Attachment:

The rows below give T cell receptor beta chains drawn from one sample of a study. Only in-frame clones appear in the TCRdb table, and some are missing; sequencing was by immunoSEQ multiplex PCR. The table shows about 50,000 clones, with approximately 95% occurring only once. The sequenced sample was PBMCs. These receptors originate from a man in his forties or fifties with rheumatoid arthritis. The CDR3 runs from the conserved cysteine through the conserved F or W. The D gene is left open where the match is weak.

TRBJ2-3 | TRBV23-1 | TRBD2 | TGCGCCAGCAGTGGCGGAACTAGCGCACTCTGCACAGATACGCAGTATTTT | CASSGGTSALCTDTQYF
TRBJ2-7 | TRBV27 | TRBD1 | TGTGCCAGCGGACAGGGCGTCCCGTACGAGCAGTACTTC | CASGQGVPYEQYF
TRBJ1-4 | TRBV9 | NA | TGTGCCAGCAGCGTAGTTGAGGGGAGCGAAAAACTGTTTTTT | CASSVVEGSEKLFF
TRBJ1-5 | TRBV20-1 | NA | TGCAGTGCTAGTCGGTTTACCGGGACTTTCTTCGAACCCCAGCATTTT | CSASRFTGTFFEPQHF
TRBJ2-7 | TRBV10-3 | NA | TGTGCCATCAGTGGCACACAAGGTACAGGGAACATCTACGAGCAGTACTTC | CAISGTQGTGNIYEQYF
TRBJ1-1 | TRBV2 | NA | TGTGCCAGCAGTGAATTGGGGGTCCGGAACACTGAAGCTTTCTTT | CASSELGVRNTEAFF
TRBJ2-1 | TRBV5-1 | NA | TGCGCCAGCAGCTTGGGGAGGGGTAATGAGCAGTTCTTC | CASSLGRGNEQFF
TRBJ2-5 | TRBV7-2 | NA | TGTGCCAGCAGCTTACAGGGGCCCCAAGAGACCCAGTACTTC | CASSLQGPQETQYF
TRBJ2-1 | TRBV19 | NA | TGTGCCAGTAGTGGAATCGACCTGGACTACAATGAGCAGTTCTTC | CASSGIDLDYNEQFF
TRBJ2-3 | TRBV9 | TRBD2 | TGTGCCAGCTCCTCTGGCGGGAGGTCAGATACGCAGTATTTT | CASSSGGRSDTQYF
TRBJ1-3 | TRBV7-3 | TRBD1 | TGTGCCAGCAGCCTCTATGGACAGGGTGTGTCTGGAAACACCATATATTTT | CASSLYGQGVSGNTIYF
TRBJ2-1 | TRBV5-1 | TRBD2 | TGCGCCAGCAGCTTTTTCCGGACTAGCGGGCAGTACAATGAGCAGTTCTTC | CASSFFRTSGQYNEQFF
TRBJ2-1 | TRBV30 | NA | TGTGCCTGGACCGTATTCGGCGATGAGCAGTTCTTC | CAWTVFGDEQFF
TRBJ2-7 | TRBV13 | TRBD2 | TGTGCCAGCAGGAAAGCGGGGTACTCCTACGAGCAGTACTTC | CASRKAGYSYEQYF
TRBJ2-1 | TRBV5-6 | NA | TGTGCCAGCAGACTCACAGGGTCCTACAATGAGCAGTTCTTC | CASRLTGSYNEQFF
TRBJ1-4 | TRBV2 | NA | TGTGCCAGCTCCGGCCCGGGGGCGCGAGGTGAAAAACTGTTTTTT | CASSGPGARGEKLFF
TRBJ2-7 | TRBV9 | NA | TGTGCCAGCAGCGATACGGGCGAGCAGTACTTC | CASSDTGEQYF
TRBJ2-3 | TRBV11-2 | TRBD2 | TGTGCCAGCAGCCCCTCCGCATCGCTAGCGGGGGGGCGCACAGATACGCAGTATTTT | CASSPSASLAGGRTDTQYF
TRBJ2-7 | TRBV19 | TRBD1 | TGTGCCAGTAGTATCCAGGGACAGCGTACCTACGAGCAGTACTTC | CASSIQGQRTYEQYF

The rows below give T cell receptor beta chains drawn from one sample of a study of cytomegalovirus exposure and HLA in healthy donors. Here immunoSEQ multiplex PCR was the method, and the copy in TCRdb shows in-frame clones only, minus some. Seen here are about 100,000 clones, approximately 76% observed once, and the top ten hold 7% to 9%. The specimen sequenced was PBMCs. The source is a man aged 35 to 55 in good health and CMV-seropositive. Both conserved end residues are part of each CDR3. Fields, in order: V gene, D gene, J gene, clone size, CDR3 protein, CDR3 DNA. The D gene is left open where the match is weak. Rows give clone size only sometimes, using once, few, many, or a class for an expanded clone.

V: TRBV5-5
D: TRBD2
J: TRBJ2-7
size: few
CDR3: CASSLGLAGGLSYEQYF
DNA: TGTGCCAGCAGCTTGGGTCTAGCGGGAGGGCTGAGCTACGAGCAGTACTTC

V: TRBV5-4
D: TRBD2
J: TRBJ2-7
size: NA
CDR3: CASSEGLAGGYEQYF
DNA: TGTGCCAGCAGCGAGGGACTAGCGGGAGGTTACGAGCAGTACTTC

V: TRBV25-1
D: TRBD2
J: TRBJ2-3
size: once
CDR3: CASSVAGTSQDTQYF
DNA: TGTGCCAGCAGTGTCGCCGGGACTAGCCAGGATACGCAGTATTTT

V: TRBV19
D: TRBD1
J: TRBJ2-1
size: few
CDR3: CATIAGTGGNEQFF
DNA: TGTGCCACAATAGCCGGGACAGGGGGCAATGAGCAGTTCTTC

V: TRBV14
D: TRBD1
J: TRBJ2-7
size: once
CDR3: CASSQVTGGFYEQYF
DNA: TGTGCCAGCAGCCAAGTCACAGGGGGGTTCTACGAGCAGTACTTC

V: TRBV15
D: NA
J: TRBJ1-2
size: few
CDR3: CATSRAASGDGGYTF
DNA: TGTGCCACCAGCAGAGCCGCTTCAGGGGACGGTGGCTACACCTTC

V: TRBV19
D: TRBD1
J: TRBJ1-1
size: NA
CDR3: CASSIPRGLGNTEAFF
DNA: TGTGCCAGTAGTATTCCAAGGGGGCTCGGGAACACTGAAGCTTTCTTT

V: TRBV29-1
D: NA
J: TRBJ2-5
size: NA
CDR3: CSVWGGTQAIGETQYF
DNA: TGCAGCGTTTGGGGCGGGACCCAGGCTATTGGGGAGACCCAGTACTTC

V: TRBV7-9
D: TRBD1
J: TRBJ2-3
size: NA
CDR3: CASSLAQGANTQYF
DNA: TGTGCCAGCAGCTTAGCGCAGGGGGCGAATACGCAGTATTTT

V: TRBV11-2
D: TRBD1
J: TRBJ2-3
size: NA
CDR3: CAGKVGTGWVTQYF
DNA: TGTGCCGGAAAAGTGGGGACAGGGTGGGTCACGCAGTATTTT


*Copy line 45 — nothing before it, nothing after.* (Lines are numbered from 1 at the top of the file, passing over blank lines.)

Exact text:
DNA: TGTGCCACAATAGCCGGGACAGGGGGCAATGAGCAGTTCTTC